Colour printing shows its worth

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The Independent Online
HIGH-VOLUME computer printers with a 'highlight colour' facility are not cheap - one model costs pounds 143,000. But businesses tempted to avoid this particular piece of techno- wizardry should take note of some research carried out jointly by manufacturer Rank Xerox and the London Borough of Hammersmith and Fulham - which showed that despite the cost, colour printing may quickly pay for itself, writes Malcolm Wheatley.

An experiment was set up to compare the impact of bills sent out in ordinary black and white with that of those using colour highlighting. On invoices, for example, arrears can be highlighted in red.

The authors of the study claim that this was the first time the effectiveness of colour highlighting had been tested in a controlled environment. Council tax payers in arrears on their April and May instalments were divided randomly into two equal groups. One group was sent a reminder notice employing colour highlighting, the other group a notice in black and white.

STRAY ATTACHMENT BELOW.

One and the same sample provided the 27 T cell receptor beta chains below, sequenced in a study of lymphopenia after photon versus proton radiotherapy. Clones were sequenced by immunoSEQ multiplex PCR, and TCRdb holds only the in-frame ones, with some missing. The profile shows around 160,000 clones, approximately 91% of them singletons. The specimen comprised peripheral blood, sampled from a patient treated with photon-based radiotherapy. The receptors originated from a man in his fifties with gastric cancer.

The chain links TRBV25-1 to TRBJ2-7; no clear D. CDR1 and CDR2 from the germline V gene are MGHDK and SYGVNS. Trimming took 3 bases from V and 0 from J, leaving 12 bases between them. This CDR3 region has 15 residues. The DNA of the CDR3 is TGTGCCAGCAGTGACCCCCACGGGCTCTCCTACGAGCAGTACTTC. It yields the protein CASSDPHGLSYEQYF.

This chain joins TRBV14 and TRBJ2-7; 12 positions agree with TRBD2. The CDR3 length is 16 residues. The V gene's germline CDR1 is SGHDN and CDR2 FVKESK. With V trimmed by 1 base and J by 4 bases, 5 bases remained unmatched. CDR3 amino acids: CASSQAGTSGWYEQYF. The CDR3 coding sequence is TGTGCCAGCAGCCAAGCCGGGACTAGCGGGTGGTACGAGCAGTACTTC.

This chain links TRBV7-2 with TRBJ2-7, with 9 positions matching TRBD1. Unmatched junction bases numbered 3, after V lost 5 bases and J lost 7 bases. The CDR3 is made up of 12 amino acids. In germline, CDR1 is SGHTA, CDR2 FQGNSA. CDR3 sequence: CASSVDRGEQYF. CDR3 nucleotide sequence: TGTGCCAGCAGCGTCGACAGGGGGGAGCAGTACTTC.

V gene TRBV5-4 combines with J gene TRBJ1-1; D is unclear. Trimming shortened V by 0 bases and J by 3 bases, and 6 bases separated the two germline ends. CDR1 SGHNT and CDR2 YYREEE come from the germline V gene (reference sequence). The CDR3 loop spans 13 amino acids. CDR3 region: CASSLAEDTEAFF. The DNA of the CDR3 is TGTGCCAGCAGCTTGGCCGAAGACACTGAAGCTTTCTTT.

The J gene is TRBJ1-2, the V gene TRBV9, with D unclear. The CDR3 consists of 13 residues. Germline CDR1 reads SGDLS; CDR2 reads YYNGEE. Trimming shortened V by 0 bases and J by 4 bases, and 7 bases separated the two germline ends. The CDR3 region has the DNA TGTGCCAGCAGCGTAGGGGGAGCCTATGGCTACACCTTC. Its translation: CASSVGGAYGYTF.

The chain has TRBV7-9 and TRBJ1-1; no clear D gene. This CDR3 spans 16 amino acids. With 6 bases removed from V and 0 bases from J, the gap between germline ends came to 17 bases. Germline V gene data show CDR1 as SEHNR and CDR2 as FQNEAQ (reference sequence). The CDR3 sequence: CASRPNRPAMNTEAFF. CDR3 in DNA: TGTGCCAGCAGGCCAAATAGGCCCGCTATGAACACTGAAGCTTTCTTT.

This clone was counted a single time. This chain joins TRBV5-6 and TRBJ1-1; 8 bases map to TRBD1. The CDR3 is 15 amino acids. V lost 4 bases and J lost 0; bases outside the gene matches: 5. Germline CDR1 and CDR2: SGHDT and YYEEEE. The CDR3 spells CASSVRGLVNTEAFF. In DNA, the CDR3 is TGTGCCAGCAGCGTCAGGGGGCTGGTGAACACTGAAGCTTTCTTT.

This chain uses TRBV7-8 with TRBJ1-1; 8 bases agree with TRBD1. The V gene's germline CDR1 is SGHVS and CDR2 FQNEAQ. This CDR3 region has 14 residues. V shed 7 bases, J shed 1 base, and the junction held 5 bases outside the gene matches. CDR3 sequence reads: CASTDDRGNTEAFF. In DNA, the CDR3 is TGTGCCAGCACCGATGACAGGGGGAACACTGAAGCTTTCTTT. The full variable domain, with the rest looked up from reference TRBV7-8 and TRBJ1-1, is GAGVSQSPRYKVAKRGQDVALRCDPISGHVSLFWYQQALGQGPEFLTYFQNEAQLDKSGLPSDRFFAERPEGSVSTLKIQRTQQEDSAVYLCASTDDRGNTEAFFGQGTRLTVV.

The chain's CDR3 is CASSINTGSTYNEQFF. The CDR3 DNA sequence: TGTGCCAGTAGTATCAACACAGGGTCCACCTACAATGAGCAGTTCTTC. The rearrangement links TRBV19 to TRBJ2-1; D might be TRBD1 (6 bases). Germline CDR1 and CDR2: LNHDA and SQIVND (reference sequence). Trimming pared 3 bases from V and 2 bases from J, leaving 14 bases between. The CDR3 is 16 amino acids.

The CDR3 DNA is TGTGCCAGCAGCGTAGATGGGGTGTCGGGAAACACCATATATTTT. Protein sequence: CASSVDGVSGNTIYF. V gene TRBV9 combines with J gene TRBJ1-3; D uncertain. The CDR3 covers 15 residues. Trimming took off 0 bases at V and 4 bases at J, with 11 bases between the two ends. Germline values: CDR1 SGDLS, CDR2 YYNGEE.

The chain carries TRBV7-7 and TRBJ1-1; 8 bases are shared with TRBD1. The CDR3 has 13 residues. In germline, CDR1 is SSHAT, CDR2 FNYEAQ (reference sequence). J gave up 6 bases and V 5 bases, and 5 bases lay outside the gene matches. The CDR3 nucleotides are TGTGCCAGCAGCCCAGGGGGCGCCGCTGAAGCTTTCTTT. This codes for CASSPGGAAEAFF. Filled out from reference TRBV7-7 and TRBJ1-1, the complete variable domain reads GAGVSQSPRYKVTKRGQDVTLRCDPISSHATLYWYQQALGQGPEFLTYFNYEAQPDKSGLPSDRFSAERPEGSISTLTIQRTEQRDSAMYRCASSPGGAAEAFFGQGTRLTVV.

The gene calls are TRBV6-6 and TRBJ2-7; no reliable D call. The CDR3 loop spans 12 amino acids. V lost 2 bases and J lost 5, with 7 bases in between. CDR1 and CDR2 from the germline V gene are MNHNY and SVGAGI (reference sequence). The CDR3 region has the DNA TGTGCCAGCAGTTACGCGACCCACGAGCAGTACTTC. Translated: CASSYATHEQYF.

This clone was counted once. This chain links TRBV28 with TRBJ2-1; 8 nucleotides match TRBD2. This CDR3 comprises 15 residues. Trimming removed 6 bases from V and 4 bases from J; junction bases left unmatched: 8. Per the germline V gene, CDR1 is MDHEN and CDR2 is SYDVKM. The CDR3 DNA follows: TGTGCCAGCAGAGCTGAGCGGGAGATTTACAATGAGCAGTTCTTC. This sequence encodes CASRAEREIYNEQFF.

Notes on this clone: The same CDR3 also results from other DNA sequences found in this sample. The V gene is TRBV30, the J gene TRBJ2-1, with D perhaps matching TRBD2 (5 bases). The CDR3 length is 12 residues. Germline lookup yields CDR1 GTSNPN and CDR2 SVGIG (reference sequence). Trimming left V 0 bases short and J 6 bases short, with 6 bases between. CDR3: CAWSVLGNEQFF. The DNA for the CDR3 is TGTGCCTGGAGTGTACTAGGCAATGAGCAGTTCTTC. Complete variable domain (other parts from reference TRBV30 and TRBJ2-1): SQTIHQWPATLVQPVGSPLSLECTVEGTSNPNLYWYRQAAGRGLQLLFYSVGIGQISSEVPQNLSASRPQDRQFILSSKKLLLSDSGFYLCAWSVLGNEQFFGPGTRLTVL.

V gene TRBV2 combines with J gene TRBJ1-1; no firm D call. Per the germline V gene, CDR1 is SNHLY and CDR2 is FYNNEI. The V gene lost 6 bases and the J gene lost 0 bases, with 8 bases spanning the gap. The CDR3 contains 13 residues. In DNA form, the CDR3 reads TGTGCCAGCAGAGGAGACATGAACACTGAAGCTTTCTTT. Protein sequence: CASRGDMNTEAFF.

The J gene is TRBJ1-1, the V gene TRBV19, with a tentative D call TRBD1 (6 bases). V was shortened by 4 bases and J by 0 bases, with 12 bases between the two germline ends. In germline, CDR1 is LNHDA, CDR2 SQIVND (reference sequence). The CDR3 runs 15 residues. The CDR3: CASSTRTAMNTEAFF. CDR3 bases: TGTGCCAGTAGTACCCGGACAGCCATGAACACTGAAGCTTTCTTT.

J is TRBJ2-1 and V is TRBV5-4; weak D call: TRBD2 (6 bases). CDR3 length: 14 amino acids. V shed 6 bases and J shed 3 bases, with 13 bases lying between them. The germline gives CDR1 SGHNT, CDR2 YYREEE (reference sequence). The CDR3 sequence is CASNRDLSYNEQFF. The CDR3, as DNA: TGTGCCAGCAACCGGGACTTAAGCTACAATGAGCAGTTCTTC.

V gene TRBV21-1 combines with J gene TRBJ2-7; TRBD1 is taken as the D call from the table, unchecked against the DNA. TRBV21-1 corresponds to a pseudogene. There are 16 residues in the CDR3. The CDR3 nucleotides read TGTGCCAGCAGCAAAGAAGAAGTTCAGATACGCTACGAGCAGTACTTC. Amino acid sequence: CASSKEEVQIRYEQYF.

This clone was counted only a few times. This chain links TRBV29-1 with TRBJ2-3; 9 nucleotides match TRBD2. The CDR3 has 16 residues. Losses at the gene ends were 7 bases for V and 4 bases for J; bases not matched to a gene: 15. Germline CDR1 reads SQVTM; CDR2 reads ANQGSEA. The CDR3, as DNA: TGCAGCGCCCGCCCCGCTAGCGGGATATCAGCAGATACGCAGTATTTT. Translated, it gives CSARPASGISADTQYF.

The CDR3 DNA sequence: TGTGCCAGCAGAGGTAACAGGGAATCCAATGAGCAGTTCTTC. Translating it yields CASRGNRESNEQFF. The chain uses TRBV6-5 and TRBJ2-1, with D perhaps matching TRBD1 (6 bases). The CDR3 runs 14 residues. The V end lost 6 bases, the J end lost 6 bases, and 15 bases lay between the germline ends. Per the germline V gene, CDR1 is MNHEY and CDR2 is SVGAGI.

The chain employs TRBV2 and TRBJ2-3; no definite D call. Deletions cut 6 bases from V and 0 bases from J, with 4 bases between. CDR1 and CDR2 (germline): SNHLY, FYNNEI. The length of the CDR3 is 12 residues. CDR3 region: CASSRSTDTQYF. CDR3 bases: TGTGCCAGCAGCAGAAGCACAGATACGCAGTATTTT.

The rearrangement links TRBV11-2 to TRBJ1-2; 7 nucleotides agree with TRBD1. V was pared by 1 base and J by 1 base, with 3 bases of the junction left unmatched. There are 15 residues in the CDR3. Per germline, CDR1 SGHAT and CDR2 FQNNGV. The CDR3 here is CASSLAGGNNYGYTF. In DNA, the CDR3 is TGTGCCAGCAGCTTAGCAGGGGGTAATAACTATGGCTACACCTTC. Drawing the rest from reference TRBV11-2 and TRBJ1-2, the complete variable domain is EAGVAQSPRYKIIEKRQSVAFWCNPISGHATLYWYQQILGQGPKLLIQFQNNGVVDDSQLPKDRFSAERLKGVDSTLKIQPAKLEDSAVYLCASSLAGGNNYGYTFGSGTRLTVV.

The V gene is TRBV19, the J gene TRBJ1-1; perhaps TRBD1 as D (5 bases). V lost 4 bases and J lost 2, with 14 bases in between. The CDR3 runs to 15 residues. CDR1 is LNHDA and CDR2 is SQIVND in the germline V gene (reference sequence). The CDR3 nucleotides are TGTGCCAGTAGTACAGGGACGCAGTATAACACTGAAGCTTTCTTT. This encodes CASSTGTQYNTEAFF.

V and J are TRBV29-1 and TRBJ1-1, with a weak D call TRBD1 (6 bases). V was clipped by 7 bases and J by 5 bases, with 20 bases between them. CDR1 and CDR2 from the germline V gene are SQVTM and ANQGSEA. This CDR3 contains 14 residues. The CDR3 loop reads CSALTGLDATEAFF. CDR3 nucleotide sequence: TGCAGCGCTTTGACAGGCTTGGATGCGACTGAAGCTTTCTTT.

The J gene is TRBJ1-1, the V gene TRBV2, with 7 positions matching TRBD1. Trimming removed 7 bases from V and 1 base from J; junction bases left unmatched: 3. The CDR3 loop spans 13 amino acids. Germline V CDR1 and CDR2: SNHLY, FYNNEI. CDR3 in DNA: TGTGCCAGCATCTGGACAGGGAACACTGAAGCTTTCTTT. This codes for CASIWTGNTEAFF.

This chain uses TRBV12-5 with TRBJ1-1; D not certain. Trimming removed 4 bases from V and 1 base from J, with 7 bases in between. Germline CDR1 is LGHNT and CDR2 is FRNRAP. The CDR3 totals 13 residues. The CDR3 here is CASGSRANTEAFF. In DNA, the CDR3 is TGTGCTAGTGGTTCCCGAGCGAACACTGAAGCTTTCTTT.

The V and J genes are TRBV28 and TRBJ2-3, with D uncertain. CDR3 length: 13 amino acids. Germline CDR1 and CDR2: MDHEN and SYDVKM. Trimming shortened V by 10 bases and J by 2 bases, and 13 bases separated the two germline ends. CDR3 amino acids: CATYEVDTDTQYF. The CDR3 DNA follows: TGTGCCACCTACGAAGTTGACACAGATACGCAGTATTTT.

Apart from the use of highlight colour on phrases such as 'This Is Your Final Reminder' and 'Amount Overdue', the reminders were identical. From the group sent the highlighted reminders, an extra 1,053 payments were received, worth pounds 75,303.

The study convinced the council to buy a printer, and other businesses are doing the same. BT signed a contract in April to purchase six, in a deal worth pounds 1.7m, to produce customer contracts that highlight key information such as order number, order date and the customer's new phone number.

Other business applications are emerging. A research note issued by the Gartner Group, the US consultancy, records higher direct-mail response rates - by as much as 25 per cent.

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